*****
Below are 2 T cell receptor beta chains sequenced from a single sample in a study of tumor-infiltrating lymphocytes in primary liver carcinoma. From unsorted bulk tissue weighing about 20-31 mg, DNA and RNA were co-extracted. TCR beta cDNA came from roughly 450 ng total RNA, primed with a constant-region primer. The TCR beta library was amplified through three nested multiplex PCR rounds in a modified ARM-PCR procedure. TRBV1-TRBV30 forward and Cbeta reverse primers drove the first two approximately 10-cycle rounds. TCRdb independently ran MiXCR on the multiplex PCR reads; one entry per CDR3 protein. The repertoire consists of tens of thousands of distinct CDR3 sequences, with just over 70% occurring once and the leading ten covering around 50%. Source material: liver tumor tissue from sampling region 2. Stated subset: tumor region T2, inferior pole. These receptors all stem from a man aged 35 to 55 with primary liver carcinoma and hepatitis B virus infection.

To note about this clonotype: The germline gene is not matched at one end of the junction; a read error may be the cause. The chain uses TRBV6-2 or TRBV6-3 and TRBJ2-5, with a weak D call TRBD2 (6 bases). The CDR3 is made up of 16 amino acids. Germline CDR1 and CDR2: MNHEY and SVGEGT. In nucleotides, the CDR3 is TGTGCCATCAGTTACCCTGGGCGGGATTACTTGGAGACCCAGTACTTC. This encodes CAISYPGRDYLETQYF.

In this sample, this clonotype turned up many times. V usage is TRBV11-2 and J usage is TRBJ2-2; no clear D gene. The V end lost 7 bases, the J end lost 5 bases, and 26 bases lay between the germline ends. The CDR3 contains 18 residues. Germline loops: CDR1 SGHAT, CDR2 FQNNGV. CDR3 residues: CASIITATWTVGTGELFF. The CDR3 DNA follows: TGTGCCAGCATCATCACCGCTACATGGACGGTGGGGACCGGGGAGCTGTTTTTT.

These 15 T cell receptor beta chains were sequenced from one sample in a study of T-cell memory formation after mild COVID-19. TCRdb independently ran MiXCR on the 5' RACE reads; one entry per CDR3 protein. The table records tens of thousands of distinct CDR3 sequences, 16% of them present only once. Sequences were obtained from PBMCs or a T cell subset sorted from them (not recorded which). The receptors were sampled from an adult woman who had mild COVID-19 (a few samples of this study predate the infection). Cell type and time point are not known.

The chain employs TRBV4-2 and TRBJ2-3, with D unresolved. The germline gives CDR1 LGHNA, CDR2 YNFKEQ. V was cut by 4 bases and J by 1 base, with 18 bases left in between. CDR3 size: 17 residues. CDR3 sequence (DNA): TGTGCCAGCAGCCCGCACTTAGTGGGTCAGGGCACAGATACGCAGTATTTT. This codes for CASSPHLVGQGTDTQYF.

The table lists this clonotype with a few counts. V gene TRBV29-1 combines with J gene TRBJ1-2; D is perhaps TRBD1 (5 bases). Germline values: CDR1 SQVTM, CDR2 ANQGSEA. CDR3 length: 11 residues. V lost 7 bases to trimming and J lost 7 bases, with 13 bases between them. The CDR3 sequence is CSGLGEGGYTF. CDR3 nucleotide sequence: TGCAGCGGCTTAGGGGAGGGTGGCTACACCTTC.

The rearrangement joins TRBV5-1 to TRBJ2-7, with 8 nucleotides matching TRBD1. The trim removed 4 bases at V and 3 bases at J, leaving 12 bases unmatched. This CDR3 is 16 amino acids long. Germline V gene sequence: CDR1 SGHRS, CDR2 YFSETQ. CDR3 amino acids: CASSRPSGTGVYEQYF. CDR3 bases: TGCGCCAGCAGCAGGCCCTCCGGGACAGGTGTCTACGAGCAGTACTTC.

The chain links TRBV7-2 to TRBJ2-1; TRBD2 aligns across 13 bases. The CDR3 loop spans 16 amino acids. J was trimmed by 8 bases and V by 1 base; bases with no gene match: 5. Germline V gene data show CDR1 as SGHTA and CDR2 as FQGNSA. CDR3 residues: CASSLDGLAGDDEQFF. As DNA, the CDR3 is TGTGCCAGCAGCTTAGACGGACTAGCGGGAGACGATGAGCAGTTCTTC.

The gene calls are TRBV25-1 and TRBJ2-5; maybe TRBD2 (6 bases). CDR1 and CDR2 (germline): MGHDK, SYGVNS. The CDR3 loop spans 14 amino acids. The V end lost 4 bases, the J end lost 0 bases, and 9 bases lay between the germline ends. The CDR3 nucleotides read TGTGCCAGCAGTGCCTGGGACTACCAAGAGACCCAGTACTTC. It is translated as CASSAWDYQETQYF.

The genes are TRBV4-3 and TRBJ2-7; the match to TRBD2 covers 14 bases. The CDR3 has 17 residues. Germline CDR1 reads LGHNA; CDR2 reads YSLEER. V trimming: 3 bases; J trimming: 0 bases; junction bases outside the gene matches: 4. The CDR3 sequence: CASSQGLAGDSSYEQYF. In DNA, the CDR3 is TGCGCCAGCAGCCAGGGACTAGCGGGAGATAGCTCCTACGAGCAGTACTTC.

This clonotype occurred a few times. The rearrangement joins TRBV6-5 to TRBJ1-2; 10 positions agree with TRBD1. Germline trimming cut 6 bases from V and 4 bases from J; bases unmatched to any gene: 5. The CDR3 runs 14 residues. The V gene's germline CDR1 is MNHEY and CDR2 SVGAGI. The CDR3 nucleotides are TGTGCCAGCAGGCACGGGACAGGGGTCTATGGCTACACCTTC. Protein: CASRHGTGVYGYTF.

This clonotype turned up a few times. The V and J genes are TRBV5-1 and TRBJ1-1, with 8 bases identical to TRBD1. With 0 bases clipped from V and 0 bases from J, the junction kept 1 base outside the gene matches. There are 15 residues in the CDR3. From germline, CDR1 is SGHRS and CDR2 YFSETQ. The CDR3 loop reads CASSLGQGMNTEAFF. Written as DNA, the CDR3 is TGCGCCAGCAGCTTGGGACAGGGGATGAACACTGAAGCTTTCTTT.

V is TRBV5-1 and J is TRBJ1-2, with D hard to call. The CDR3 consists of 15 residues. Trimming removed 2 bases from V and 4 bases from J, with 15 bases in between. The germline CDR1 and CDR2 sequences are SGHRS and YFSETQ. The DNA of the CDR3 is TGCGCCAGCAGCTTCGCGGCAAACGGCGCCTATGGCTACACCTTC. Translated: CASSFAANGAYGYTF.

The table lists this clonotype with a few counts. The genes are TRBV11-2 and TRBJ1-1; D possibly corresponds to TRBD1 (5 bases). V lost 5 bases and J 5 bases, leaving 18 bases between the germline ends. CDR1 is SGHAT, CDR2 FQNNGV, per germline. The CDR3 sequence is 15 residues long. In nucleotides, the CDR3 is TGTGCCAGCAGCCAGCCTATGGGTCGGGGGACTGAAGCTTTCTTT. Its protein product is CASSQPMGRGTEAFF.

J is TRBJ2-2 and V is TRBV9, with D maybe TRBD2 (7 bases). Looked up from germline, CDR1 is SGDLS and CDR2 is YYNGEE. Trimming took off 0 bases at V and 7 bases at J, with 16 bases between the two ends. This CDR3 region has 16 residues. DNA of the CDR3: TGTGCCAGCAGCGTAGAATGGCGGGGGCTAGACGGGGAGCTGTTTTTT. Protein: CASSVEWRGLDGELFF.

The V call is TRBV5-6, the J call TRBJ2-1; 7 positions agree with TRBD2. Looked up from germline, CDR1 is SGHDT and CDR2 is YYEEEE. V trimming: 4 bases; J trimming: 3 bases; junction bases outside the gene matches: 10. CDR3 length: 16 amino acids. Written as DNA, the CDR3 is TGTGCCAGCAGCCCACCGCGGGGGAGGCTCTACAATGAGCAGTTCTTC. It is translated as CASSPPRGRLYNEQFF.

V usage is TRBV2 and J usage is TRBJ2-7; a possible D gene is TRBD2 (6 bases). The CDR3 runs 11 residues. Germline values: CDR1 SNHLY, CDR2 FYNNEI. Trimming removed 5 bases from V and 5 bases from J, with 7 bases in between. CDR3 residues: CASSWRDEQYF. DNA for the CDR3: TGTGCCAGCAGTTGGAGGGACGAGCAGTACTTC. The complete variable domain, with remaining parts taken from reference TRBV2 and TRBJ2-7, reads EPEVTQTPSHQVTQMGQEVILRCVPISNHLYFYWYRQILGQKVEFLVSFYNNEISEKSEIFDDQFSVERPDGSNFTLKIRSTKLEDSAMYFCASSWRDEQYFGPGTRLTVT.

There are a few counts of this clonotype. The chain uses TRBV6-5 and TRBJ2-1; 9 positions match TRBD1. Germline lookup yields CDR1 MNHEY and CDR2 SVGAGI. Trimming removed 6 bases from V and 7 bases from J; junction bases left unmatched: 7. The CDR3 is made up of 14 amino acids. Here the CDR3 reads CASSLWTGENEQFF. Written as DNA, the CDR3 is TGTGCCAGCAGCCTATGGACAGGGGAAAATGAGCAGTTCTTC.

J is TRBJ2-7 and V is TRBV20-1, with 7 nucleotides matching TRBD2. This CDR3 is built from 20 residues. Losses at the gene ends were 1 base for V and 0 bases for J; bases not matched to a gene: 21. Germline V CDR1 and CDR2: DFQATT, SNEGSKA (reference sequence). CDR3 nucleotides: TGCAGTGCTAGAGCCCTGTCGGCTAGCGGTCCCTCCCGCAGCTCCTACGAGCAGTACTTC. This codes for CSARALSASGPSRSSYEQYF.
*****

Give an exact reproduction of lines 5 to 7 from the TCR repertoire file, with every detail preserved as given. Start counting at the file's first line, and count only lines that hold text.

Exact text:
The chain employs TRBV4-2 and TRBJ2-3, with D unresolved. The germline gives CDR1 LGHNA, CDR2 YNFKEQ. V was cut by 4 bases and J by 1 base, with 18 bases left in between. CDR3 size: 17 residues. CDR3 sequence (DNA): TGTGCCAGCAGCCCGCACTTAGTGGGTCAGGGCACAGATACGCAGTATTTT. This codes for CASSPHLVGQGTDTQYF.

The table lists this clonotype with a few counts. V gene TRBV29-1 combines with J gene TRBJ1-2; D is perhaps TRBD1 (5 bases). Germline values: CDR1 SQVTM, CDR2 ANQGSEA. CDR3 length: 11 residues. V lost 7 bases to trimming and J lost 7 bases, with 13 bases between them. The CDR3 sequence is CSGLGEGGYTF. CDR3 nucleotide sequence: TGCAGCGGCTTAGGGGAGGGTGGCTACACCTTC.

The rearrangement joins TRBV5-1 to TRBJ2-7, with 8 nucleotides matching TRBD1. The trim removed 4 bases at V and 3 bases at J, leaving 12 bases unmatched. This CDR3 is 16 amino acids long. Germline V gene sequence: CDR1 SGHRS, CDR2 YFSETQ. CDR3 amino acids: CASSRPSGTGVYEQYF. CDR3 bases: TGCGCCAGCAGCAGGCCCTCCGGGACAGGTGTCTACGAGCAGTACTTC.